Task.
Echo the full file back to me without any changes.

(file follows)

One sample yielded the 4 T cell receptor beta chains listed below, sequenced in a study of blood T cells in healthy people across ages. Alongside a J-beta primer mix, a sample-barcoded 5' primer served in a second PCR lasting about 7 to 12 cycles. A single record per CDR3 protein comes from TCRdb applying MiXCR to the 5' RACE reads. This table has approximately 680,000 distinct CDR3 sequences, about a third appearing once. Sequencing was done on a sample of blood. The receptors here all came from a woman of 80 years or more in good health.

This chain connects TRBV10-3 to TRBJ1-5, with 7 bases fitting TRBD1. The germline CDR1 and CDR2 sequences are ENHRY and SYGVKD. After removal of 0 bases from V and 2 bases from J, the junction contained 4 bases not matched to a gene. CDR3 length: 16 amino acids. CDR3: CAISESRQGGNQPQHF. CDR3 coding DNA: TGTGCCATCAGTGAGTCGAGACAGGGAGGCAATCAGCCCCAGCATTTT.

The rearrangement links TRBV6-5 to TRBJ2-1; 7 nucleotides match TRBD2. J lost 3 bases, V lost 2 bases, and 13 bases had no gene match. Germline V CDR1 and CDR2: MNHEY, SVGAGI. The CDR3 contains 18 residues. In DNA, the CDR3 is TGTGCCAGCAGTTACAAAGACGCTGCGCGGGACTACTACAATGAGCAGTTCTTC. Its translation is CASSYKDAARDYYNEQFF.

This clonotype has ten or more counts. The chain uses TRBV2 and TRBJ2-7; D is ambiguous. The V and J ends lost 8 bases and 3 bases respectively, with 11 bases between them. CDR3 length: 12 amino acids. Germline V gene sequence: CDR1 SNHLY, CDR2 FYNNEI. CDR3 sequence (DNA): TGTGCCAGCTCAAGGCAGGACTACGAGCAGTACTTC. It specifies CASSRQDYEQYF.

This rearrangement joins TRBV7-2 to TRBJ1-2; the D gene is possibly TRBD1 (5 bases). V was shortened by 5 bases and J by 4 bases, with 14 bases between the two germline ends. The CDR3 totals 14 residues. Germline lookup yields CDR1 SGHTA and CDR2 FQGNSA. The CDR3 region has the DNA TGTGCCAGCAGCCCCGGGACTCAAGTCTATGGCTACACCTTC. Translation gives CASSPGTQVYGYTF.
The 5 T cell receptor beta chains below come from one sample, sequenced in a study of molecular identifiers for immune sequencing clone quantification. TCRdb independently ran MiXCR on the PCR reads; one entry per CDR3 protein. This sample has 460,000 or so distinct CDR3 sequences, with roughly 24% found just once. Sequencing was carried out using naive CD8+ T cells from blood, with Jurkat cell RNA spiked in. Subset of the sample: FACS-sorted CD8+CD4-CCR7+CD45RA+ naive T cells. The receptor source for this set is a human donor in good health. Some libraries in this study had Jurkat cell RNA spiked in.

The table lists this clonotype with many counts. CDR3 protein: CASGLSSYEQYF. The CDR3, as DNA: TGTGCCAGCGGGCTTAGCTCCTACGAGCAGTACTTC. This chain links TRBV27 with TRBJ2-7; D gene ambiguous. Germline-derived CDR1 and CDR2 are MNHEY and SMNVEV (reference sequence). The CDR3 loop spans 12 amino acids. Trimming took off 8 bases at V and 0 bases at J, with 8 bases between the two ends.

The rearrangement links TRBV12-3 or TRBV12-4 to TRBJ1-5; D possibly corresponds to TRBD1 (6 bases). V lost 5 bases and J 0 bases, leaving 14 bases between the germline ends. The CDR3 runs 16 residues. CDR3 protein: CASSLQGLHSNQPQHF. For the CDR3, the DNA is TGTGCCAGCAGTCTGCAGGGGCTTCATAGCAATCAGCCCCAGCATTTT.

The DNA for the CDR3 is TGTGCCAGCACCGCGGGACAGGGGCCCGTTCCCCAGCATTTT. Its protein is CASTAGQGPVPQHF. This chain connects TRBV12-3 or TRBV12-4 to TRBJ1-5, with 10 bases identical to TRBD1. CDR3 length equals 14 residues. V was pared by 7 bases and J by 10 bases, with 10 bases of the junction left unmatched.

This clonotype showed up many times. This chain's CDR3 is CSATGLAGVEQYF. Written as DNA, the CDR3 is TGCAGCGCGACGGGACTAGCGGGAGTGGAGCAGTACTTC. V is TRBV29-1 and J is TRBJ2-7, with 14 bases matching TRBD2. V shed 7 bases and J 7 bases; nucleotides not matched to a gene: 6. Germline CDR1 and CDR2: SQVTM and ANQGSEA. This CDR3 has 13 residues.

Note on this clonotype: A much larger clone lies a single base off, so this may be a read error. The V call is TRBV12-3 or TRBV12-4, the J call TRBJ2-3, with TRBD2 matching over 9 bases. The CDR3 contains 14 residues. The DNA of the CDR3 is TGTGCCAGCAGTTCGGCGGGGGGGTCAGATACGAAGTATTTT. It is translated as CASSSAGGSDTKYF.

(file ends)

One sample yielded the 4 T cell receptor beta chains listed below, sequenced in a study of blood T cells in healthy people across ages. Alongside a J-beta primer mix, a sample-barcoded 5' primer served in a second PCR lasting about 7 to 12 cycles. A single record per CDR3 protein comes from TCRdb applying MiXCR to the 5' RACE reads. This table has approximately 680,000 distinct CDR3 sequences, about a third appearing once. Sequencing was done on a sample of blood. The receptors here all came from a woman of 80 years or more in good health.

This chain connects TRBV10-3 to TRBJ1-5, with 7 bases fitting TRBD1. The germline CDR1 and CDR2 sequences are ENHRY and SYGVKD. After removal of 0 bases from V and 2 bases from J, the junction contained 4 bases not matched to a gene. CDR3 length: 16 amino acids. CDR3: CAISESRQGGNQPQHF. CDR3 coding DNA: TGTGCCATCAGTGAGTCGAGACAGGGAGGCAATCAGCCCCAGCATTTT.

The rearrangement links TRBV6-5 to TRBJ2-1; 7 nucleotides match TRBD2. J lost 3 bases, V lost 2 bases, and 13 bases had no gene match. Germline V CDR1 and CDR2: MNHEY, SVGAGI. The CDR3 contains 18 residues. In DNA, the CDR3 is TGTGCCAGCAGTTACAAAGACGCTGCGCGGGACTACTACAATGAGCAGTTCTTC. Its translation is CASSYKDAARDYYNEQFF.

This clonotype has ten or more counts. The chain uses TRBV2 and TRBJ2-7; D is ambiguous. The V and J ends lost 8 bases and 3 bases respectively, with 11 bases between them. CDR3 length: 12 amino acids. Germline V gene sequence: CDR1 SNHLY, CDR2 FYNNEI. CDR3 sequence (DNA): TGTGCCAGCTCAAGGCAGGACTACGAGCAGTACTTC. It specifies CASSRQDYEQYF.

This rearrangement joins TRBV7-2 to TRBJ1-2; the D gene is possibly TRBD1 (5 bases). V was shortened by 5 bases and J by 4 bases, with 14 bases between the two germline ends. The CDR3 totals 14 residues. Germline lookup yields CDR1 SGHTA and CDR2 FQGNSA. The CDR3 region has the DNA TGTGCCAGCAGCCCCGGGACTCAAGTCTATGGCTACACCTTC. Translation gives CASSPGTQVYGYTF.
The 5 T cell receptor beta chains below come from one sample, sequenced in a study of molecular identifiers for immune sequencing clone quantification. TCRdb independently ran MiXCR on the PCR reads; one entry per CDR3 protein. This sample has 460,000 or so distinct CDR3 sequences, with roughly 24% found just once. Sequencing was carried out using naive CD8+ T cells from blood, with Jurkat cell RNA spiked in. Subset of the sample: FACS-sorted CD8+CD4-CCR7+CD45RA+ naive T cells. The receptor source for this set is a human donor in good health. Some libraries in this study had Jurkat cell RNA spiked in.

The table lists this clonotype with many counts. CDR3 protein: CASGLSSYEQYF. The CDR3, as DNA: TGTGCCAGCGGGCTTAGCTCCTACGAGCAGTACTTC. This chain links TRBV27 with TRBJ2-7; D gene ambiguous. Germline-derived CDR1 and CDR2 are MNHEY and SMNVEV (reference sequence). The CDR3 loop spans 12 amino acids. Trimming took off 8 bases at V and 0 bases at J, with 8 bases between the two ends.

The rearrangement links TRBV12-3 or TRBV12-4 to TRBJ1-5; D possibly corresponds to TRBD1 (6 bases). V lost 5 bases and J 0 bases, leaving 14 bases between the germline ends. The CDR3 runs 16 residues. CDR3 protein: CASSLQGLHSNQPQHF. For the CDR3, the DNA is TGTGCCAGCAGTCTGCAGGGGCTTCATAGCAATCAGCCCCAGCATTTT.

The DNA for the CDR3 is TGTGCCAGCACCGCGGGACAGGGGCCCGTTCCCCAGCATTTT. Its protein is CASTAGQGPVPQHF. This chain connects TRBV12-3 or TRBV12-4 to TRBJ1-5, with 10 bases identical to TRBD1. CDR3 length equals 14 residues. V was pared by 7 bases and J by 10 bases, with 10 bases of the junction left unmatched.

This clonotype showed up many times. This chain's CDR3 is CSATGLAGVEQYF. Written as DNA, the CDR3 is TGCAGCGCGACGGGACTAGCGGGAGTGGAGCAGTACTTC. V is TRBV29-1 and J is TRBJ2-7, with 14 bases matching TRBD2. V shed 7 bases and J 7 bases; nucleotides not matched to a gene: 6. Germline CDR1 and CDR2: SQVTM and ANQGSEA. This CDR3 has 13 residues.

Note on this clonotype: A much larger clone lies a single base off, so this may be a read error. The V call is TRBV12-3 or TRBV12-4, the J call TRBJ2-3, with TRBD2 matching over 9 bases. The CDR3 contains 14 residues. The DNA of the CDR3 is TGTGCCAGCAGTTCGGCGGGGGGGTCAGATACGAAGTATTTT. It is translated as CASSSAGGSDTKYF.